Helping children develop organizational habits and clutter free routines early on in their lives is one of the best things that a parent can do for a child.
Keeping a house clutter free comes with many benefits. For instance, it’ll be easier to clean up, giving you more time to do things that you enjoy. In addition, impromptu visits from family or friends won’t make you want to scramble around the house trying to pick up your children’s toys and messes.
While the task of keeping a home filled with children free of clutter can be daunting for some, it won’t be as bad if your children are part of the organization team as well. Here are some tips that will enable you enjoy a clutter-free lifestyle together with your children.
Every kid will bring home a bunch of papers, from quizzes and tests to worksheets and miscellaneous busy work. Somehow, these papers end up all around the house in piles, rolled up balls, and pieces. Create a paper distribution system where the children can sort papers that they might need later on down the line or those that they can unload and throw right away. This system ensures that your children stay on top of their schoolwork and creates a stress-free environment for everyone.
In addition to papers, toys and electronics are also culprits that create clutter around the house. There’s nothing more frustrating and painful than stepping on a Lego piece. Minimize clutter and damage to your feet by designating drawer or cabinet space to store all toys and board games. Create a designated charging area for those Kindles, iPads, and game controllers. Sticking to this routine lets you know where everything is anytime you need something.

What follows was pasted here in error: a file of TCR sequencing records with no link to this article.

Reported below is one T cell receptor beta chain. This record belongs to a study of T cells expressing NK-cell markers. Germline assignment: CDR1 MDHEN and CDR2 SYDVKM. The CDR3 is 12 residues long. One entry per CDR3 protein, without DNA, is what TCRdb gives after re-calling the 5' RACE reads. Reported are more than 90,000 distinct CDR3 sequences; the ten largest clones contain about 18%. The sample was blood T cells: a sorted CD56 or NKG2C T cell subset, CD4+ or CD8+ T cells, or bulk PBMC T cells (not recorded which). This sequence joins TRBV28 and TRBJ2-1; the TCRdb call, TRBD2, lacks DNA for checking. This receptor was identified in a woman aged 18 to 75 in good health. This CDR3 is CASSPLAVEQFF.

Shoes, jackets, backpacks, and lunch bags are what are considered to be “traveling” items. They’re constantly on the move whether it’s outside or around the house, making it easy for them to be misplaced or left in random areas. By creating a custom mudroom near your front door, you are creating a “trap” that “ensnares” your children’s belongings, preventing them from ever setting foot inside your room (until they’re needed of course!). Simple mudrooms can be made with hooks for coats, benches to sit on to take off shoes and boots, and cubbies to store backpacks and other equipment.
There should be no confusion as to where something should go or not. Take the time to show your children a variety of items and their respective locations. For example, iPads go in the charging area, puzzles go in the drawer in the closet, underwear goes in the third drawer from the bottom, etc. Your children should never have to ask where something goes. It should become instinctual.
Despite your best efforts, clutter will always find a way to make itself visible to you. Even if you and your children are doing a decent job following all the good practices and routines that you’ve set up, you’ll inevitably end up finding something somewhere that it doesn’t belong. Make sure to take a long hard look at your house from time to time and create new strategies for keeping it clutter free.
Do you have special ways to tackle clutter with your children? Leave your ideas in the comments section below!
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